1912, 2019

Good For the Goose and Gander: Is California’s Ban on Non-Competes Limited to Employment Contracts?

December 19th, 2019|Categories: Litigation Articles|

So-called “non-compete” agreements have been banned under California Business and Professions Code section 16600 for many years, predominantly in the employer and employee context. After differing interpretations of Section 16600 arose between state and federal courts in California, in 2008, the California Supreme Court ruled that any contractual restraint on one’s ability to engage in a lawful profession, trade, or Continue Reading

912, 2019

You Want To Scrape My What?!?! Public LinkedIn User Profile Data Can Be Gathered And Used By Third Parties

December 9th, 2019|Categories: Litigation Articles|

Who controls access to user data available online such as LinkedIn profiles? In hiQ Labs, Inc. v. LinkedIn Corp. the Ninth Circuit recently addressed this question, holding that LinkedIn does not have the right to control access to data publicly available on its website.

HiQ Labs provides “people analytics” to employers by “scraping” data from individuals’ public LinkedIn profiles. Scraping can Continue Reading

December 2019

Monthly Litigation Law Tip

Just as Santa knows who’s been naughty or nice, so too, do computer forensics professionals, who can be extremely helpful in discovering useful evidence in litigation.

1410, 2019

California Supreme Court Deflates Ascertainability Requirement for Class Certification

October 14th, 2019|Categories: Litigation Articles|

Recently, in Noel v. Thrifty Payless, Inc., the California Supreme Court relaxed the ascertainability requirement for class certification in a significant ruling for class action plaintiffs.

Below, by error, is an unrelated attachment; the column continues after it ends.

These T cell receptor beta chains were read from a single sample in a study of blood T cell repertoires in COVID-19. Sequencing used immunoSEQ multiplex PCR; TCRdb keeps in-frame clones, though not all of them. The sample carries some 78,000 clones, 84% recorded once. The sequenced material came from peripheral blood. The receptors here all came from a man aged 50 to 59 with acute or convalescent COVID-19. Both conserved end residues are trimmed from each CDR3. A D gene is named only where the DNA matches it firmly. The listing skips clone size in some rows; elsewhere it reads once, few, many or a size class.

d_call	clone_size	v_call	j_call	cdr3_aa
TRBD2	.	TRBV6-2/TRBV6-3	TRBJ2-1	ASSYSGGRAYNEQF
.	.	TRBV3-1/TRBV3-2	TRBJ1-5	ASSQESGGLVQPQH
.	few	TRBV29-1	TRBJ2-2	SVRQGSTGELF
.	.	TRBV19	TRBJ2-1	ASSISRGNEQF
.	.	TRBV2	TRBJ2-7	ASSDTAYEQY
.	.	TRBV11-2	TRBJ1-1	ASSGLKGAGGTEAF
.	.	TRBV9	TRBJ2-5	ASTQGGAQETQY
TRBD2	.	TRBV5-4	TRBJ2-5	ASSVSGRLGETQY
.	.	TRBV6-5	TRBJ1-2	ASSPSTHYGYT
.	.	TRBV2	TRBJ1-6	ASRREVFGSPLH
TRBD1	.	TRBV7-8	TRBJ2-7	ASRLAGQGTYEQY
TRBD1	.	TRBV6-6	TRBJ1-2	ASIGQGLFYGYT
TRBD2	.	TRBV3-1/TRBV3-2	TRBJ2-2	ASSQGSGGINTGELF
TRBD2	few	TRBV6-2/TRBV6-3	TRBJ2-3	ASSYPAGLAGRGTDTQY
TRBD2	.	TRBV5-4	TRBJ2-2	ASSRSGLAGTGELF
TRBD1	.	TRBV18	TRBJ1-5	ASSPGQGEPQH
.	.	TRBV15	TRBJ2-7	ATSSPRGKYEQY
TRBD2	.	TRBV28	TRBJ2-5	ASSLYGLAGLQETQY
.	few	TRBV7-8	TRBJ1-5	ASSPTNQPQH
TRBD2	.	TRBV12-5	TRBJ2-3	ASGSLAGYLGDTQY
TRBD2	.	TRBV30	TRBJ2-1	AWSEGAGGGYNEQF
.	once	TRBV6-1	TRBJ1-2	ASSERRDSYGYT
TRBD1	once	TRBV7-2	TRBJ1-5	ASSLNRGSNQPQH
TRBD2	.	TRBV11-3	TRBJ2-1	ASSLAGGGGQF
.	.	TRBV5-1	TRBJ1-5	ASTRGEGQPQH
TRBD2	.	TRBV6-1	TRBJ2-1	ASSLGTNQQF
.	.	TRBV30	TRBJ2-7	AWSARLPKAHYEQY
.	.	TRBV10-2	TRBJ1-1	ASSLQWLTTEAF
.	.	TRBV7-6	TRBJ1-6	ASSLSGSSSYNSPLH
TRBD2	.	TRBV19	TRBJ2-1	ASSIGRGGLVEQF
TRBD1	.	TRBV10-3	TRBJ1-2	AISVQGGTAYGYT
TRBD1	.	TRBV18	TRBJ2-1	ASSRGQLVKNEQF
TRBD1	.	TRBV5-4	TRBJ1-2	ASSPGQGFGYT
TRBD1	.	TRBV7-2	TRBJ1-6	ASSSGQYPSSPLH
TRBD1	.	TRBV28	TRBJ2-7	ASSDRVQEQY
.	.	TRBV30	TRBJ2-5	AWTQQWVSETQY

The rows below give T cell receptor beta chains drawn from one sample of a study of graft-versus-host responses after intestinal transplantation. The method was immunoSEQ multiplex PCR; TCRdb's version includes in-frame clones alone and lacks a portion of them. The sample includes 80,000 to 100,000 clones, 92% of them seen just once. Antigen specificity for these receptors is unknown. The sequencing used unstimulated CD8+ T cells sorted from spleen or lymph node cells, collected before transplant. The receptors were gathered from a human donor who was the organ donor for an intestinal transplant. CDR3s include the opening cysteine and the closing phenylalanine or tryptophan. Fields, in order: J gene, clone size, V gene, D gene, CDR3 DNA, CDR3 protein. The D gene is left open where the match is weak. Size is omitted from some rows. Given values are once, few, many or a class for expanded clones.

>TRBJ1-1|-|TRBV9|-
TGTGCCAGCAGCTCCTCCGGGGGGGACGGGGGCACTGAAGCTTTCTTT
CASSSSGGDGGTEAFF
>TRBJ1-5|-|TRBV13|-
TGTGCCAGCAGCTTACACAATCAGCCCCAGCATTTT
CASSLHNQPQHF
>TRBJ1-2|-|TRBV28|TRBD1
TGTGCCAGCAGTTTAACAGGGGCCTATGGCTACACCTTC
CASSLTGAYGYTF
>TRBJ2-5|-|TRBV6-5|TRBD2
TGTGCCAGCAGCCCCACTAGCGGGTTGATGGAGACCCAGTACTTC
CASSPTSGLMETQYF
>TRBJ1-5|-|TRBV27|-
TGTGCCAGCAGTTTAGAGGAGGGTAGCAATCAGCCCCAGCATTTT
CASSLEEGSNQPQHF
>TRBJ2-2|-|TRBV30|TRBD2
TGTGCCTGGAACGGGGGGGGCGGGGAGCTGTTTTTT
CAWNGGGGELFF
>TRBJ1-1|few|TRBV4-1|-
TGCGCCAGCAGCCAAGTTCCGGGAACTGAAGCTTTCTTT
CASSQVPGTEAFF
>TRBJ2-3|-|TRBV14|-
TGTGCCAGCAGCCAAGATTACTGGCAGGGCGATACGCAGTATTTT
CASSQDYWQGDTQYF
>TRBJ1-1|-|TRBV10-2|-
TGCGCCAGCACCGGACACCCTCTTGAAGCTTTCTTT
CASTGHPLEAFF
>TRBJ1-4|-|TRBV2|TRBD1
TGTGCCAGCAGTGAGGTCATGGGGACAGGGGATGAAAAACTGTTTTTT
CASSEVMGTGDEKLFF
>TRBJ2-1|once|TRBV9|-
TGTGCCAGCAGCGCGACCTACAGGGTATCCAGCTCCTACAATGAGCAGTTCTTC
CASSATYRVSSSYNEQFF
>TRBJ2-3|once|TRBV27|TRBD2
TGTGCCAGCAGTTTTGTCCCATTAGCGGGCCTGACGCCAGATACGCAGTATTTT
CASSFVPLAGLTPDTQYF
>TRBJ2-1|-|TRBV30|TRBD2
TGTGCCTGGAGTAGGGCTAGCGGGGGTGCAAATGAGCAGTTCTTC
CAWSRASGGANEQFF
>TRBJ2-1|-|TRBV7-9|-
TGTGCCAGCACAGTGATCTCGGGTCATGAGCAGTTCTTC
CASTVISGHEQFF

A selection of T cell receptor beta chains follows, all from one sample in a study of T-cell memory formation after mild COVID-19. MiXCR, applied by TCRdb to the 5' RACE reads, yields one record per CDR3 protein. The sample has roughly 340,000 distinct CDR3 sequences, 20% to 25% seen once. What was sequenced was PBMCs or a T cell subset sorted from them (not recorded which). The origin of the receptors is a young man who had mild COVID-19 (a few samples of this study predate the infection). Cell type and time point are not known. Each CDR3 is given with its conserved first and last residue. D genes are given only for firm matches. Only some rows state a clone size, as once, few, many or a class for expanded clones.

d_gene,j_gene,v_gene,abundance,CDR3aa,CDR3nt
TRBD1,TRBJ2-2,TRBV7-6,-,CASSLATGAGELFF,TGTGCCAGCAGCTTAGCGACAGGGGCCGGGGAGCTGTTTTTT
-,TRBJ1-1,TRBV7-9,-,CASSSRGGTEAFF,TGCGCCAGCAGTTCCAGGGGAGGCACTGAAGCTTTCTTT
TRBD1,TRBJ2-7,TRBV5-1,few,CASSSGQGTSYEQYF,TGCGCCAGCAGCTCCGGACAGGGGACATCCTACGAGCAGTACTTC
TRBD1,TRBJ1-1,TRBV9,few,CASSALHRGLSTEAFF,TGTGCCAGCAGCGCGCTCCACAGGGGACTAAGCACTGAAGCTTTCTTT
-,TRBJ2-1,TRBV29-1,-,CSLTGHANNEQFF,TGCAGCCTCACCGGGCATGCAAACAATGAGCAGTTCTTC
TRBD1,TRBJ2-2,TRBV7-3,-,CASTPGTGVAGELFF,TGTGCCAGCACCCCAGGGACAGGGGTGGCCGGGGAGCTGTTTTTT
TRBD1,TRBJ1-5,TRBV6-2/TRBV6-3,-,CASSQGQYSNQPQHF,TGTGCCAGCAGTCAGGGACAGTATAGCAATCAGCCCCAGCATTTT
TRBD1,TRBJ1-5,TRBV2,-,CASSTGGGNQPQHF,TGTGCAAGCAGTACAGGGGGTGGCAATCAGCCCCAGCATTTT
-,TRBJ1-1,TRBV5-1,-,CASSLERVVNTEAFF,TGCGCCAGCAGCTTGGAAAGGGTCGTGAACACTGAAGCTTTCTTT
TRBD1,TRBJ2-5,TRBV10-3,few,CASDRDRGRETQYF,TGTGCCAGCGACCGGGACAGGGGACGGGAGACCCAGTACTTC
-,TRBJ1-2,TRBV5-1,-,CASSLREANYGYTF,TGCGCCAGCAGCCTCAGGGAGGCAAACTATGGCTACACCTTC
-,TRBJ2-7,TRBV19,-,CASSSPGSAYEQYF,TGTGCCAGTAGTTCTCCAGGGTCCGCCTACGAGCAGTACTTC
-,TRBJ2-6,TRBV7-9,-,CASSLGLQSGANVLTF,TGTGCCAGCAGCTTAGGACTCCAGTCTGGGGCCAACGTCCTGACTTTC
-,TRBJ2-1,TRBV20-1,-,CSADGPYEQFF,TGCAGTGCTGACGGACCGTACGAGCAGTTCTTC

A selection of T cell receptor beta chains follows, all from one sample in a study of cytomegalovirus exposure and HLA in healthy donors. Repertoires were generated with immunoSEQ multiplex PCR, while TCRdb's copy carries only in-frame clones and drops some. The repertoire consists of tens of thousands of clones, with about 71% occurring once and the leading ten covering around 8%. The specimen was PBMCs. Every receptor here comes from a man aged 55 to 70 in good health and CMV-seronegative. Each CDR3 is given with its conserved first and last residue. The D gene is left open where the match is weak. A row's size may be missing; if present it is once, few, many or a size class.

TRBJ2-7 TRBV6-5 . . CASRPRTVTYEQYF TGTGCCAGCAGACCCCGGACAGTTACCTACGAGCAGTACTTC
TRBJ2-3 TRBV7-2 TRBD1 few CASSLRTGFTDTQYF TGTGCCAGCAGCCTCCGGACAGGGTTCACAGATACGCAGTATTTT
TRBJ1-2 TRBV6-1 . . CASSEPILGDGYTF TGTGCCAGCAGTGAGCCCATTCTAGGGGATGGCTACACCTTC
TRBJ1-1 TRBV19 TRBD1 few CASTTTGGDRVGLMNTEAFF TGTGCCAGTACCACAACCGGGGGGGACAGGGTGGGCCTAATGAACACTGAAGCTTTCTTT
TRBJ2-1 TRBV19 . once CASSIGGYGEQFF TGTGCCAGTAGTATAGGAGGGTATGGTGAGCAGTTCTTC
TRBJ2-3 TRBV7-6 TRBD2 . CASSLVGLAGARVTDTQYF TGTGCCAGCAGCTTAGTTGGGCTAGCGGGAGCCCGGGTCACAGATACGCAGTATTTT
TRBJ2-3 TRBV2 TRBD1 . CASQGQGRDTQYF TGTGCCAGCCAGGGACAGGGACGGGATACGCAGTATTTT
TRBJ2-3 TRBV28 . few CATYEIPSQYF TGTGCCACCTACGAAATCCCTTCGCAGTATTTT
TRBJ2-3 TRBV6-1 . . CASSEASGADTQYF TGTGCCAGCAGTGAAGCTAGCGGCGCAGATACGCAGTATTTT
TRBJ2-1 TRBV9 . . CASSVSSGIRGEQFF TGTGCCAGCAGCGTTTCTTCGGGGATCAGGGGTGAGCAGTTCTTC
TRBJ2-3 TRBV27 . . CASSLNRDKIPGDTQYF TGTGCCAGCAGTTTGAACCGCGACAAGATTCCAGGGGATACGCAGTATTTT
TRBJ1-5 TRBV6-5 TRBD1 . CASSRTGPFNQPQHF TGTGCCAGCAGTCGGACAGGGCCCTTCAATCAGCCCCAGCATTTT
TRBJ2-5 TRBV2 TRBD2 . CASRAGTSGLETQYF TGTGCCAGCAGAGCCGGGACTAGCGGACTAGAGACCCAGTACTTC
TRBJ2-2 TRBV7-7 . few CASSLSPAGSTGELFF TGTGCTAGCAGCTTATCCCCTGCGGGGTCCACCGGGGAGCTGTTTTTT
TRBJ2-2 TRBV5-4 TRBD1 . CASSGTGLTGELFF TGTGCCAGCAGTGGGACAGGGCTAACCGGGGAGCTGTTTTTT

In Noel, a consumer filed a putative class action under California unfair competition and false advertising laws alleging that a $59.99 Rite Aid inflatable outdoor pool was much smaller than advertised.  (The lawsuit alleged that Continue Reading

1110, 2019

I’ve Been Waiting Seven Months for My Copyright Registration. Is My Creative Work at Risk of an Infringement Suit?

October 11th, 2019|Categories: Litigation Articles|

If your business involves creating generating creative expressions (like books, photographs, or even websites) you probably already know you can prevent unauthorized use or copying of your creative works by filing a lawsuit under federal copyright law.  And you may know that, before you can file suit against an unauthorized user or copier (an “infringer”), you must register your copyright Continue Reading

1110, 2019

The Enhanced Civil Remedy that Every Litigator Needs to Know About

October 11th, 2019|Categories: Litigation Articles|

Every litigator should be aware of an enhanced civil remedy under one of California’s theft statutes, Penal Code section 496(c), which entitles parties to treble damages and attorney’s fees for any violation under that section.  The Court of Appeal provided a detailed overview of this remedy in Switzer v. Wood, 35 Cal. App. 5th 116, 247 Cal. Rptr. 3d 114 Continue Reading

103, 2019

New Year, New Rule: Refining FRCP 23

March 1st, 2019|Categories: Litigation Articles|Tags: |

Important amendments to Rule 23, the Federal Rule of Civil Procedure governing class actions, have been implemented for the first time in over fifteen years. Class action practitioners, take note of the following key changes:

Expanded Notice Options Under 23(c)(2)(B)

Prior to Amendment…  Rule 23 directed attorneys to provide “the best notice . . . practicable under the circumstances,” Continue Reading